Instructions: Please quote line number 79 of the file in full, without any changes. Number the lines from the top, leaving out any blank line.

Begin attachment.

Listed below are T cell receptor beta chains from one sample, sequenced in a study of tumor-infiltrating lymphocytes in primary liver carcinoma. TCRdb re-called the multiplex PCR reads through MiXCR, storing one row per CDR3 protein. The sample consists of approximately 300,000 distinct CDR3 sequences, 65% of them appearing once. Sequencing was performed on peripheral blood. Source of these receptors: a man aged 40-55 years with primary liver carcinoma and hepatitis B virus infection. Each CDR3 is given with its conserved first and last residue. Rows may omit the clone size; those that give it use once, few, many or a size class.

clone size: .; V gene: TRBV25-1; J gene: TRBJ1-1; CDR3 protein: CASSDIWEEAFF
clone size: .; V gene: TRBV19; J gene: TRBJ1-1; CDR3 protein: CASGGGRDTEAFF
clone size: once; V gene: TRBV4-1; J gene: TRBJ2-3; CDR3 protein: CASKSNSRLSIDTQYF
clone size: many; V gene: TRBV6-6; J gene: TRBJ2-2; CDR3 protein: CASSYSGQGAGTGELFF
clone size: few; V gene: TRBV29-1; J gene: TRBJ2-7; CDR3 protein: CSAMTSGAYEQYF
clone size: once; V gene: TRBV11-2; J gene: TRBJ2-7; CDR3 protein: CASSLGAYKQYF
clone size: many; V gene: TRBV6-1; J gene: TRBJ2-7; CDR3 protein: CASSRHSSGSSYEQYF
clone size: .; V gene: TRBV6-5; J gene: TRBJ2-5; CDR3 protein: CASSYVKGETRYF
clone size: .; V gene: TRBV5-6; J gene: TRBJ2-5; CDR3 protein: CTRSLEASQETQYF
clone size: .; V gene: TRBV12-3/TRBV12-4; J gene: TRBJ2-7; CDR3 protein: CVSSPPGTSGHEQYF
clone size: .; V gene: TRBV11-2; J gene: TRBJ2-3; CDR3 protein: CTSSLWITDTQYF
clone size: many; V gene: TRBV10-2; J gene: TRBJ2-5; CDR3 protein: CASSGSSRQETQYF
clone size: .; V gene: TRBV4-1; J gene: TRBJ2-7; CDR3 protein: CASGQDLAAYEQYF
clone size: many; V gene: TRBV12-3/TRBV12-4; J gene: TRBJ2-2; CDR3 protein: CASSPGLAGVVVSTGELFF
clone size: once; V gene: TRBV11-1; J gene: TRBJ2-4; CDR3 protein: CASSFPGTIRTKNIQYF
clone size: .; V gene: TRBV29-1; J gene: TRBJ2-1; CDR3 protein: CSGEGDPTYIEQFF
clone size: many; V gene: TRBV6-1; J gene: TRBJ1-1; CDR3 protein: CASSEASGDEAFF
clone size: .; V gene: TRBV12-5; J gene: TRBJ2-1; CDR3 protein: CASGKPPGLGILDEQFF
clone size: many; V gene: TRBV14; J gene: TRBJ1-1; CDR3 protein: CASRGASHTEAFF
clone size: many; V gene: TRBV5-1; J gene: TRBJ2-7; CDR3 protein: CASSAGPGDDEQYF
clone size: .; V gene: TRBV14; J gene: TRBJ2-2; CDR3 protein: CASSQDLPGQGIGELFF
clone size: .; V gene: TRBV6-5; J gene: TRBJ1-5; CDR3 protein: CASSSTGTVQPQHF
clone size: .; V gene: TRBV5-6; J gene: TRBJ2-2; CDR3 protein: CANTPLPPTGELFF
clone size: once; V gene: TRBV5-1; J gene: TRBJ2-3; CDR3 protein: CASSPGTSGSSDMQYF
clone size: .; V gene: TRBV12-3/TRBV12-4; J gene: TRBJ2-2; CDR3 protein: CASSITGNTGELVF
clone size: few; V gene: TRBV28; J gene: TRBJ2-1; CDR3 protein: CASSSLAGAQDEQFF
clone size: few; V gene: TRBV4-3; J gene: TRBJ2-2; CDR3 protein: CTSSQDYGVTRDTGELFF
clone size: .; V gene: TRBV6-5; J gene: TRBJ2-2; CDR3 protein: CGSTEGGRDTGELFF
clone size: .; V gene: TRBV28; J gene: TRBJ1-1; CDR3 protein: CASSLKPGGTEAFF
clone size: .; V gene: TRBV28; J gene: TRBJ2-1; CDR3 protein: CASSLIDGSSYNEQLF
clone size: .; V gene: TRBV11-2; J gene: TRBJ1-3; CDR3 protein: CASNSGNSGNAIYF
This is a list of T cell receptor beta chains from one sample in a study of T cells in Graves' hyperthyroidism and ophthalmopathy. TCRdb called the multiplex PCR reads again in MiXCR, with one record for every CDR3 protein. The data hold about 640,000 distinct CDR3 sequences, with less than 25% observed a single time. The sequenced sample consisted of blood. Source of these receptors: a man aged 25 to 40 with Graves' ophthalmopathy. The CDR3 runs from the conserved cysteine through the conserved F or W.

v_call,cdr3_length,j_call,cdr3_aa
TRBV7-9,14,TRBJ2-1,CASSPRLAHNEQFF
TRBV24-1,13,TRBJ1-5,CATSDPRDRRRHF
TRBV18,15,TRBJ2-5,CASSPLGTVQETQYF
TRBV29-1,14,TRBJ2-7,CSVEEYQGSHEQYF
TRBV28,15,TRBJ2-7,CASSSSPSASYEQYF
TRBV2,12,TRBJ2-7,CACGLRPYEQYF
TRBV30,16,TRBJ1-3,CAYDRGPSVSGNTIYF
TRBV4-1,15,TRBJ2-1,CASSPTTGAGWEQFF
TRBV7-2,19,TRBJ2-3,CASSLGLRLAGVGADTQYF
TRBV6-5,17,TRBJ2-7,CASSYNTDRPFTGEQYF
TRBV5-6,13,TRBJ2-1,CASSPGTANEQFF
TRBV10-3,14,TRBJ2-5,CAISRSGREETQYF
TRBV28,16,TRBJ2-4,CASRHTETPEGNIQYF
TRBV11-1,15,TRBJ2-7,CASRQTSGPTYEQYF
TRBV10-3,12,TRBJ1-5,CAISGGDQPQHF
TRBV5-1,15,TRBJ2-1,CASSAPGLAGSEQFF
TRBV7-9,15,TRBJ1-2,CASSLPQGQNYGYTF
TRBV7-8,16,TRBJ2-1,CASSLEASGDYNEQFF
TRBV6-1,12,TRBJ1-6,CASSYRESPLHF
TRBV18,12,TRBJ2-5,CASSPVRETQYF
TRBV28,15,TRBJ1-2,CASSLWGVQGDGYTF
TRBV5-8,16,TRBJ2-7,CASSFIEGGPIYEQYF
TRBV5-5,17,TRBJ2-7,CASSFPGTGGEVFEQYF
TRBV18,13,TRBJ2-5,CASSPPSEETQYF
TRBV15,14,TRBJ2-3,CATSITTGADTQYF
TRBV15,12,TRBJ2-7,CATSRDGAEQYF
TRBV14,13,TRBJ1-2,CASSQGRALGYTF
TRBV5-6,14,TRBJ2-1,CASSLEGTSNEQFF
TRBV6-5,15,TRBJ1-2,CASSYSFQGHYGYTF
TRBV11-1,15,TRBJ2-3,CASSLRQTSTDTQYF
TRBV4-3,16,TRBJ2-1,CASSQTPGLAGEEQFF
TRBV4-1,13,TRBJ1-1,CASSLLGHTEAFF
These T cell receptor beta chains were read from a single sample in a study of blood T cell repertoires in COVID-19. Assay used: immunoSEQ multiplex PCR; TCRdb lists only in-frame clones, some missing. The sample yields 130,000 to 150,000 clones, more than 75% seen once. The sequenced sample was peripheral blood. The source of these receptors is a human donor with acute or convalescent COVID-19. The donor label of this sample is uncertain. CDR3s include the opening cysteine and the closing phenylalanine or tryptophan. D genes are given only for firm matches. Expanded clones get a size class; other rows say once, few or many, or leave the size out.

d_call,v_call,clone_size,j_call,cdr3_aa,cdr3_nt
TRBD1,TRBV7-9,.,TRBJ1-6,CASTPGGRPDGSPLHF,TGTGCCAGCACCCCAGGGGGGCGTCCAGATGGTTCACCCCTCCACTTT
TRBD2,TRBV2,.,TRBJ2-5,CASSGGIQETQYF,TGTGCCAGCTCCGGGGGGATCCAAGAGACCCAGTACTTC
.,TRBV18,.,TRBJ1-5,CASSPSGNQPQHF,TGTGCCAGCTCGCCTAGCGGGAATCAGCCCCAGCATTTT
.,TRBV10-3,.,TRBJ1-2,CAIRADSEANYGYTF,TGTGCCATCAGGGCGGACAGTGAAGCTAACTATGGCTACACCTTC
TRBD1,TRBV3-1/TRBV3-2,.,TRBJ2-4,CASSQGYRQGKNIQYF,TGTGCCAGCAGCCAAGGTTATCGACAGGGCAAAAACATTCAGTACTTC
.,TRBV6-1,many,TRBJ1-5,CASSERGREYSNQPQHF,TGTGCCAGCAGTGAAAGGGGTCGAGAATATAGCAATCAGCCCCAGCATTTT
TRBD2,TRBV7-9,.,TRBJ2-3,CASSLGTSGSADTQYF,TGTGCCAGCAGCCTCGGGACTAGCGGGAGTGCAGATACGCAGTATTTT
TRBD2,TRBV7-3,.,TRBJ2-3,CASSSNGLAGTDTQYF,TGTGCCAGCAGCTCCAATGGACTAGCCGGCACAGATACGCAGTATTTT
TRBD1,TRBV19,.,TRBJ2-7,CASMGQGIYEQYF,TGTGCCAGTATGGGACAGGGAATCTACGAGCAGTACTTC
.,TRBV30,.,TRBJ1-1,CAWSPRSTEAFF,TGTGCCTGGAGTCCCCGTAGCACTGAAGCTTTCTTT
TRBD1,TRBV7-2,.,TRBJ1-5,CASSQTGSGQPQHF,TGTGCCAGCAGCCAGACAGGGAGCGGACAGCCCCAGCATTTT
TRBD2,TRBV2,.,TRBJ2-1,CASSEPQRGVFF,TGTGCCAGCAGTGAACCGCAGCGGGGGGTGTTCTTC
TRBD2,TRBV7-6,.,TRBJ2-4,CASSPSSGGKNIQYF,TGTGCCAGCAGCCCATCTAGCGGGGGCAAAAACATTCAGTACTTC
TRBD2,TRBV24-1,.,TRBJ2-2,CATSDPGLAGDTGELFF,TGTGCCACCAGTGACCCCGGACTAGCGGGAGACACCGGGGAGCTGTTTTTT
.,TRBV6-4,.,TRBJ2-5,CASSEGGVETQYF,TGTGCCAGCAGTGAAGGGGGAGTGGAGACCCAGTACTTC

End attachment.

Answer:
TRBD1,TRBV7-2,.,TRBJ1-5,CASSQTGSGQPQHF,TGTGCCAGCAGCCAGACAGGGAGCGGACAGCCCCAGCATTTT